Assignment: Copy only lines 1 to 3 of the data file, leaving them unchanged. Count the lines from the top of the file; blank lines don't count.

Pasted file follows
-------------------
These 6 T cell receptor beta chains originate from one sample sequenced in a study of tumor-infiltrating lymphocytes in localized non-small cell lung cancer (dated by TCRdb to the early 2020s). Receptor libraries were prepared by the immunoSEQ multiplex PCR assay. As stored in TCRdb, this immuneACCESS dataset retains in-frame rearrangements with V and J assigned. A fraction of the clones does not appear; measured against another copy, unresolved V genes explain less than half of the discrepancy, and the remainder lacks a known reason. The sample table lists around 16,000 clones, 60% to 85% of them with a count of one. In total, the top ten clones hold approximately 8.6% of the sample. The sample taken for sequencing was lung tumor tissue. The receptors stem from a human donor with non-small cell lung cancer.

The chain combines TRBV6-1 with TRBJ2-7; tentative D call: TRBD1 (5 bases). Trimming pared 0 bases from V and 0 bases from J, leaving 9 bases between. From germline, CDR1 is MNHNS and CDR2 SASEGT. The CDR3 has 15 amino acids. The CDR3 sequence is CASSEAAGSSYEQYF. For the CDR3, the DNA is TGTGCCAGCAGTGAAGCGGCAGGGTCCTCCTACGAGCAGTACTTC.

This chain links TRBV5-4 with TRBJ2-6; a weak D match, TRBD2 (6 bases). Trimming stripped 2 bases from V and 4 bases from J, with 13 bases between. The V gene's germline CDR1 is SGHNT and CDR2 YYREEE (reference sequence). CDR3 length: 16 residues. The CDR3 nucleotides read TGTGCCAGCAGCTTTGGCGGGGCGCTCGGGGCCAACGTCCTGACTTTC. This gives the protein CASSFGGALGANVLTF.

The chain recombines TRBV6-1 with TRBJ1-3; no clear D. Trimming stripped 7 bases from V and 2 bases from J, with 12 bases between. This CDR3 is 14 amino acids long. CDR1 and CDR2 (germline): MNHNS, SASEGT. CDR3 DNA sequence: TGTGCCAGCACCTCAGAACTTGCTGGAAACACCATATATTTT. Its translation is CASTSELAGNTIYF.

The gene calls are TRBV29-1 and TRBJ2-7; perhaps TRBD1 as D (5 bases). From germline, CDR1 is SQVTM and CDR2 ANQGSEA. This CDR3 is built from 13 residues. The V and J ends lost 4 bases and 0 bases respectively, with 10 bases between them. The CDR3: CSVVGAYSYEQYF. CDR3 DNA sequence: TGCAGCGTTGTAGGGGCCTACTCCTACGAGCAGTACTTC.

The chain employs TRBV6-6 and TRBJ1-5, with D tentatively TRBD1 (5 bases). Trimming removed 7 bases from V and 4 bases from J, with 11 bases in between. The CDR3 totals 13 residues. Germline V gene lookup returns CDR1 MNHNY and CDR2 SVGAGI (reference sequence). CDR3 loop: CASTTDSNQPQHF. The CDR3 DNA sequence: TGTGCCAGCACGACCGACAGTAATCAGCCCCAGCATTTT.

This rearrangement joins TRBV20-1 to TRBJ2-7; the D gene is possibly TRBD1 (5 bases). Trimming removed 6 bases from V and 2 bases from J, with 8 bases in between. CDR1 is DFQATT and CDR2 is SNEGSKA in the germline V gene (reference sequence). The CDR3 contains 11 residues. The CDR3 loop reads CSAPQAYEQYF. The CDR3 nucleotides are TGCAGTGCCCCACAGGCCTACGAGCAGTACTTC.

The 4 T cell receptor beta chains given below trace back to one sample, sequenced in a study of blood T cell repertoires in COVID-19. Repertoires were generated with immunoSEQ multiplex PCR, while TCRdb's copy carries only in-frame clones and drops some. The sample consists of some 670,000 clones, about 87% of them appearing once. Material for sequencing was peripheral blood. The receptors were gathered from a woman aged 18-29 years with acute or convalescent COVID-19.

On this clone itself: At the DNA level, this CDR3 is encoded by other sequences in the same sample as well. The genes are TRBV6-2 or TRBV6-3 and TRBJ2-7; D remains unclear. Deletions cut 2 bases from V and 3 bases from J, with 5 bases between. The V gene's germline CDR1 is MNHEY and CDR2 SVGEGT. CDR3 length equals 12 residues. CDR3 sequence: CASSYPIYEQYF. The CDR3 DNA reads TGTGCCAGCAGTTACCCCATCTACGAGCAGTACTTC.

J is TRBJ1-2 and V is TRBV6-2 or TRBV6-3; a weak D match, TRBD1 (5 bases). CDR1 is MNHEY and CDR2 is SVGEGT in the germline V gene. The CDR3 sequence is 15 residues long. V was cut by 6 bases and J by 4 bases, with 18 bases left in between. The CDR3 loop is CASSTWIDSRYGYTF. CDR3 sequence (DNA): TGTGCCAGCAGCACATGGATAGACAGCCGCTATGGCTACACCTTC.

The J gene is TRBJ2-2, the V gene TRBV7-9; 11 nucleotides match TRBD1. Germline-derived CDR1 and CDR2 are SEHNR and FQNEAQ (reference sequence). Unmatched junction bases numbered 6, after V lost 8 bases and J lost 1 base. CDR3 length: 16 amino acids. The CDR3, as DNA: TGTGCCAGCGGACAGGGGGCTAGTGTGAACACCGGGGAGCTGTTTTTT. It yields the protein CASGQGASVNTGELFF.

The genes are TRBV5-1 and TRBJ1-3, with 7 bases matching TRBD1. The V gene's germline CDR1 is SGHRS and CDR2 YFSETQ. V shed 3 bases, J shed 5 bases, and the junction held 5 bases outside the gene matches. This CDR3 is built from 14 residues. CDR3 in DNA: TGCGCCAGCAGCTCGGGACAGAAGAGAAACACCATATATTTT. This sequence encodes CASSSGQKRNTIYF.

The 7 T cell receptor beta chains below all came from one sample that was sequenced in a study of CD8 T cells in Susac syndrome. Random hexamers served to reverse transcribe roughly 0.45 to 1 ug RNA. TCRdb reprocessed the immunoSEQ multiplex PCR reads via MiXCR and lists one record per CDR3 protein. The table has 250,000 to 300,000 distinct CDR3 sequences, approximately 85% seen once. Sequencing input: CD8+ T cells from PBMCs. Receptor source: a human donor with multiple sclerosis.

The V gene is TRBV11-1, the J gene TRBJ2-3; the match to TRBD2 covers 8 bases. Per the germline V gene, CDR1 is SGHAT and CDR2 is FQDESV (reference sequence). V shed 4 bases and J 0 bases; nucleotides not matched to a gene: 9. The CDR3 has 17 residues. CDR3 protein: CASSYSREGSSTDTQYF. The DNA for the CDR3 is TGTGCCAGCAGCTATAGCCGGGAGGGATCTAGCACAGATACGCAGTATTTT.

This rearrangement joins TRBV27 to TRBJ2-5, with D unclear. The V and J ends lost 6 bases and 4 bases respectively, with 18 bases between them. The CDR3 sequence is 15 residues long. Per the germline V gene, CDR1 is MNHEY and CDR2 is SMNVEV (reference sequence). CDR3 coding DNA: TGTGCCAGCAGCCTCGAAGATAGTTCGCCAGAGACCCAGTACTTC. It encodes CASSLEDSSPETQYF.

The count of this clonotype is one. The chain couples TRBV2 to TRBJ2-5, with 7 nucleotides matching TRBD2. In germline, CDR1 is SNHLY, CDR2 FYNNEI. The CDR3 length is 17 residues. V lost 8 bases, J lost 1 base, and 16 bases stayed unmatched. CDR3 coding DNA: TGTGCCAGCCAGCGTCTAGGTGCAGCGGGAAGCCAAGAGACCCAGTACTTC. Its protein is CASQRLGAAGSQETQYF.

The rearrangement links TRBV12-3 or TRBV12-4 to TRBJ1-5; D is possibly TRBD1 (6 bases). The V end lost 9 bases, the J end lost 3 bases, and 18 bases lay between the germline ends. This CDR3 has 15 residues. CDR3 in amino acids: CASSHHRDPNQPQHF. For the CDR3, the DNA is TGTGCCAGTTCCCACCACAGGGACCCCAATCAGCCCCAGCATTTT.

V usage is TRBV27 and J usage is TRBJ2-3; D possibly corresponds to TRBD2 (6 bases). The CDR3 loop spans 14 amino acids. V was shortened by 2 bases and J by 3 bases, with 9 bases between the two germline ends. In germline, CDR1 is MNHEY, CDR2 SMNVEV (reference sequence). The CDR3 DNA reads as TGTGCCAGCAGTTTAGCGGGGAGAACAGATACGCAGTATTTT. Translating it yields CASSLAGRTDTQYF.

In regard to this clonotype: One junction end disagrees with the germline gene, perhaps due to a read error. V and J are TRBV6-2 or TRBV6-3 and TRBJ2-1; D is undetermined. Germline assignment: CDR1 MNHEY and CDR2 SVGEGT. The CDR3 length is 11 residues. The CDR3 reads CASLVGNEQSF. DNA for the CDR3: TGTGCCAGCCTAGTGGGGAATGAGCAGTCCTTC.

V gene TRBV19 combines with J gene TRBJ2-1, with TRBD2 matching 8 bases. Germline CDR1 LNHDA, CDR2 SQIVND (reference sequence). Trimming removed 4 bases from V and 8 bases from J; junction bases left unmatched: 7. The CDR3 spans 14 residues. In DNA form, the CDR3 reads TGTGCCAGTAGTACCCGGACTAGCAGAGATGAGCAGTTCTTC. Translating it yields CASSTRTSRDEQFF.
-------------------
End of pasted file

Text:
These 6 T cell receptor beta chains originate from one sample sequenced in a study of tumor-infiltrating lymphocytes in localized non-small cell lung cancer (dated by TCRdb to the early 2020s). Receptor libraries were prepared by the immunoSEQ multiplex PCR assay. As stored in TCRdb, this immuneACCESS dataset retains in-frame rearrangements with V and J assigned. A fraction of the clones does not appear; measured against another copy, unresolved V genes explain less than half of the discrepancy, and the remainder lacks a known reason. The sample table lists around 16,000 clones, 60% to 85% of them with a count of one. In total, the top ten clones hold approximately 8.6% of the sample. The sample taken for sequencing was lung tumor tissue. The receptors stem from a human donor with non-small cell lung cancer.

The chain combines TRBV6-1 with TRBJ2-7; tentative D call: TRBD1 (5 bases). Trimming pared 0 bases from V and 0 bases from J, leaving 9 bases between. From germline, CDR1 is MNHNS and CDR2 SASEGT. The CDR3 has 15 amino acids. The CDR3 sequence is CASSEAAGSSYEQYF. For the CDR3, the DNA is TGTGCCAGCAGTGAAGCGGCAGGGTCCTCCTACGAGCAGTACTTC.

This chain links TRBV5-4 with TRBJ2-6; a weak D match, TRBD2 (6 bases). Trimming stripped 2 bases from V and 4 bases from J, with 13 bases between. The V gene's germline CDR1 is SGHNT and CDR2 YYREEE (reference sequence). CDR3 length: 16 residues. The CDR3 nucleotides read TGTGCCAGCAGCTTTGGCGGGGCGCTCGGGGCCAACGTCCTGACTTTC. This gives the protein CASSFGGALGANVLTF.